sP: Do you see certain baggage coming in with the students at MIT—whether societal, cultural, or technical?
NT: Well, some of the baggage is predictable. The current generation seems to respond to the narrative of ecological doom. And MIT is perfect for this, because somehow the myth of technology is like a little cloud over our head, linking us to sustainability, research, and technological apparatus that come with its culture. So these days we see a lot of thesis projects that deal with the global scale of ecological challenges—and they’re trying to address them through a building. I say this with a tinge of humor, of course. And while I obviously respect the political acuteness of their ambitions, it is also increasingly evident that many have forgotten the domain of expertise over which we can have the best impact. What has been lost is the students’ ability to discern what architecture’s agency is—architecture can do certain things, it cannot do other things. As voting citizens we can achieve certain things, but as architects we need to act through architecture’s instruments: drawings, planning devices, models, and those devices that are particular to the medium. Both are different forms of empowerment, but both cannot do the same thing.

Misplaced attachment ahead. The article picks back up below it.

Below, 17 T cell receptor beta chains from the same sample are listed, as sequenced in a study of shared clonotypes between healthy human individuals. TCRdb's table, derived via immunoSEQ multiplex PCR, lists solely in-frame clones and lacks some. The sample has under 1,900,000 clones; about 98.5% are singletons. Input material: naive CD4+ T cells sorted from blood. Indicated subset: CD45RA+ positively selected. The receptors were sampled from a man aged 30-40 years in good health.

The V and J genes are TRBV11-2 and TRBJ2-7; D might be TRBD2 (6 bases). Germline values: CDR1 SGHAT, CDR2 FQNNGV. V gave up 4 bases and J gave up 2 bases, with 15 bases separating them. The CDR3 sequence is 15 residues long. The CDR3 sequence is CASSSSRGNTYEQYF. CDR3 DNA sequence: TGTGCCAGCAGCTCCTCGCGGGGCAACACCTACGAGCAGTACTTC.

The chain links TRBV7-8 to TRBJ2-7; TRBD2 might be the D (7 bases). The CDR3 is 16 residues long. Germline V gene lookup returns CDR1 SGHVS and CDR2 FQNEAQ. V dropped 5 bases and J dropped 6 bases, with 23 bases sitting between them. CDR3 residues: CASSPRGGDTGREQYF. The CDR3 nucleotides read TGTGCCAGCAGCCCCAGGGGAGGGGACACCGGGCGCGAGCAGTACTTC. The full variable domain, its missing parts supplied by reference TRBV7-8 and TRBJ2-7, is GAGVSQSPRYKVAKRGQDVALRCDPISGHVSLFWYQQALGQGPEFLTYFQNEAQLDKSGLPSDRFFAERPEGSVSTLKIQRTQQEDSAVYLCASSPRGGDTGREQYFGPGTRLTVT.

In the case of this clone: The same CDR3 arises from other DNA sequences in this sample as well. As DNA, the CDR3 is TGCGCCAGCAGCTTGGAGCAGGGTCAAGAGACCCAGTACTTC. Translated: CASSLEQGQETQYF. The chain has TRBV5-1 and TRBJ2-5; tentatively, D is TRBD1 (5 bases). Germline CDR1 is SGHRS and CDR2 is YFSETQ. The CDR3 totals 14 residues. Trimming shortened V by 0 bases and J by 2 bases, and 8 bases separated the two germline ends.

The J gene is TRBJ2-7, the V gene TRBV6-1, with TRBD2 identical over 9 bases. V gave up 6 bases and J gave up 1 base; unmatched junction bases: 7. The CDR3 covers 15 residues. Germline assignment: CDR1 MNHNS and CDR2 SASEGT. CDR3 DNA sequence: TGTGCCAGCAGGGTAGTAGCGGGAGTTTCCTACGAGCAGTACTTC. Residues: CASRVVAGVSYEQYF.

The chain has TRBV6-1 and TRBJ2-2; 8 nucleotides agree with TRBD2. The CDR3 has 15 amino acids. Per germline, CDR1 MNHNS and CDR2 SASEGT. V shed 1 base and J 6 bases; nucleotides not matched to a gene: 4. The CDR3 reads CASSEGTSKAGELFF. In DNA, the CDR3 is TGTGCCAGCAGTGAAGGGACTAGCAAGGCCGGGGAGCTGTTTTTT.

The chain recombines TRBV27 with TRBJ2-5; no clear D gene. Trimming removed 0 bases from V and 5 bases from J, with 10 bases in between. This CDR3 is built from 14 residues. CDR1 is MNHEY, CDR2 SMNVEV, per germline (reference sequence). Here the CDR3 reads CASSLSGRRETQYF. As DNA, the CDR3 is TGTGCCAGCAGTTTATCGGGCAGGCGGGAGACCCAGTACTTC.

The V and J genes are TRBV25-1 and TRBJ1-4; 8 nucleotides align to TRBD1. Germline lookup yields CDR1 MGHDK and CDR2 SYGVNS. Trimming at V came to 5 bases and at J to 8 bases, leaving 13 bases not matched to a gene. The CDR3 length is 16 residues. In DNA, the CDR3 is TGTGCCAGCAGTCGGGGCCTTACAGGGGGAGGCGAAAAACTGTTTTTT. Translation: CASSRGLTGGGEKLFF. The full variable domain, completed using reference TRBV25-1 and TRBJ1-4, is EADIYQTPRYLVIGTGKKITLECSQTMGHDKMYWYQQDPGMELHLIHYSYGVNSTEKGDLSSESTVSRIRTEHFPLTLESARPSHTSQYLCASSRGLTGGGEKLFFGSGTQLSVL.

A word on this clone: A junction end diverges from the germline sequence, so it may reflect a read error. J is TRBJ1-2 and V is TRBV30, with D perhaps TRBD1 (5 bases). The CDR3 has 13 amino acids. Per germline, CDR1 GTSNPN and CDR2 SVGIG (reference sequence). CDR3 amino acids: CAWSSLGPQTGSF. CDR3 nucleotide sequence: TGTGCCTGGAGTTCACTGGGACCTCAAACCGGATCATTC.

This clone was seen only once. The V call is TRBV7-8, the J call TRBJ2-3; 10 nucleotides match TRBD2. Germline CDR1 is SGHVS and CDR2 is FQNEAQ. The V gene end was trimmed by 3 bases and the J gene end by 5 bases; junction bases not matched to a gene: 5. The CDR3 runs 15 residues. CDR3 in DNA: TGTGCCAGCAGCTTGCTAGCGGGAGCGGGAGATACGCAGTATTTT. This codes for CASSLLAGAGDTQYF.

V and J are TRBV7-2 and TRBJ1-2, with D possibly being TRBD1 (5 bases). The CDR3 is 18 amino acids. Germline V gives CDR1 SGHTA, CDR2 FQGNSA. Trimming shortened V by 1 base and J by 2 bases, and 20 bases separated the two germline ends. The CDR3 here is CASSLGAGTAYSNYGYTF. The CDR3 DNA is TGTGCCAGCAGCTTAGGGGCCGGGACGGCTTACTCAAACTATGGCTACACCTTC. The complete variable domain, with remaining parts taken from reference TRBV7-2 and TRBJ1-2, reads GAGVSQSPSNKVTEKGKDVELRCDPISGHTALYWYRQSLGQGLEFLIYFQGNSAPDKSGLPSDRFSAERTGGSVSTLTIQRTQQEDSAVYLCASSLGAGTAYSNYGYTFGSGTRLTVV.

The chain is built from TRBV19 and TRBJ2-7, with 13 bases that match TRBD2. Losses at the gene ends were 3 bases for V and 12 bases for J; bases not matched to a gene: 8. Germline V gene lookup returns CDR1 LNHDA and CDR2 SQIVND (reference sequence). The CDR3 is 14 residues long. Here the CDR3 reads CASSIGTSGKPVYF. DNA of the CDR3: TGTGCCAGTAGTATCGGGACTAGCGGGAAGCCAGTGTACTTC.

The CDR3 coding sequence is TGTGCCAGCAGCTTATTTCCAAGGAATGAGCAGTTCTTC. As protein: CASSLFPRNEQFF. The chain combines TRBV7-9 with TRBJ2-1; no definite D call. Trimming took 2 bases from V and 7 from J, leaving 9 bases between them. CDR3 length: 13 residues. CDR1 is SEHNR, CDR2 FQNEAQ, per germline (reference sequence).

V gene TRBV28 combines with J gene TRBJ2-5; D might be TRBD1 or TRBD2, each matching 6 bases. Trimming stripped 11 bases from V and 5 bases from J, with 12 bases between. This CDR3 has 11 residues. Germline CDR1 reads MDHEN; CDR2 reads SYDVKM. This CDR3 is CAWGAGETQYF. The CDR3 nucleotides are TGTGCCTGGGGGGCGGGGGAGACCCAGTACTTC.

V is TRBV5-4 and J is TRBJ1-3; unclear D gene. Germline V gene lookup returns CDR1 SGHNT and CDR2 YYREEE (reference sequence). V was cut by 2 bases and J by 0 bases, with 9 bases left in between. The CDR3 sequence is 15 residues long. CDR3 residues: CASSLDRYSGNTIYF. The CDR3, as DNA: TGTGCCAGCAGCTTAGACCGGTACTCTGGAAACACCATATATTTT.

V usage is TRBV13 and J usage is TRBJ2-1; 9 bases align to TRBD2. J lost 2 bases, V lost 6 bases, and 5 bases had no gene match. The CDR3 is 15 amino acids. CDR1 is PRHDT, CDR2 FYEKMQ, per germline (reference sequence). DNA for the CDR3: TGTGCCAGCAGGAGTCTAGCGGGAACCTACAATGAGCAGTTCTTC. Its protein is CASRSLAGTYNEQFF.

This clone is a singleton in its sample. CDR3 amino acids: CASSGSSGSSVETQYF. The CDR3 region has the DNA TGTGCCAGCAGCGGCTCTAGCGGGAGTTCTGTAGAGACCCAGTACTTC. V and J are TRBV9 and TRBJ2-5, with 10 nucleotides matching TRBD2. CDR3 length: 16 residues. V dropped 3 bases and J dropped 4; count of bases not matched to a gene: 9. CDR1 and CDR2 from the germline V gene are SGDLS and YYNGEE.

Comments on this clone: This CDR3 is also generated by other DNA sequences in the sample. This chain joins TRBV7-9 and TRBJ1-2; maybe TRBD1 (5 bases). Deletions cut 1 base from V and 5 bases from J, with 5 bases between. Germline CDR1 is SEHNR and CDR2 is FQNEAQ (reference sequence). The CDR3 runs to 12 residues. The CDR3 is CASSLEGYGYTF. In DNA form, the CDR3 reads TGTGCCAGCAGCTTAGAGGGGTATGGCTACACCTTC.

On the lighter side, MIT is a bit nerdy; it’s cool to be a little bit uncool. So we will have students bringing in a wide range of interests that are somehow peripheral to a classic architecture program, but can gain a certain weight here. Our course, “How to Make (Almost) Anything” has a mythical presence within the curriculum and has been the stage for many experiments and speculations that could not be done elsewhere. Because of this, students also tend to be quite particular about “specifications,” going beyond the traditional fascination with form or parametrics to take on the protocols of integration, electronics, and interactive technologies.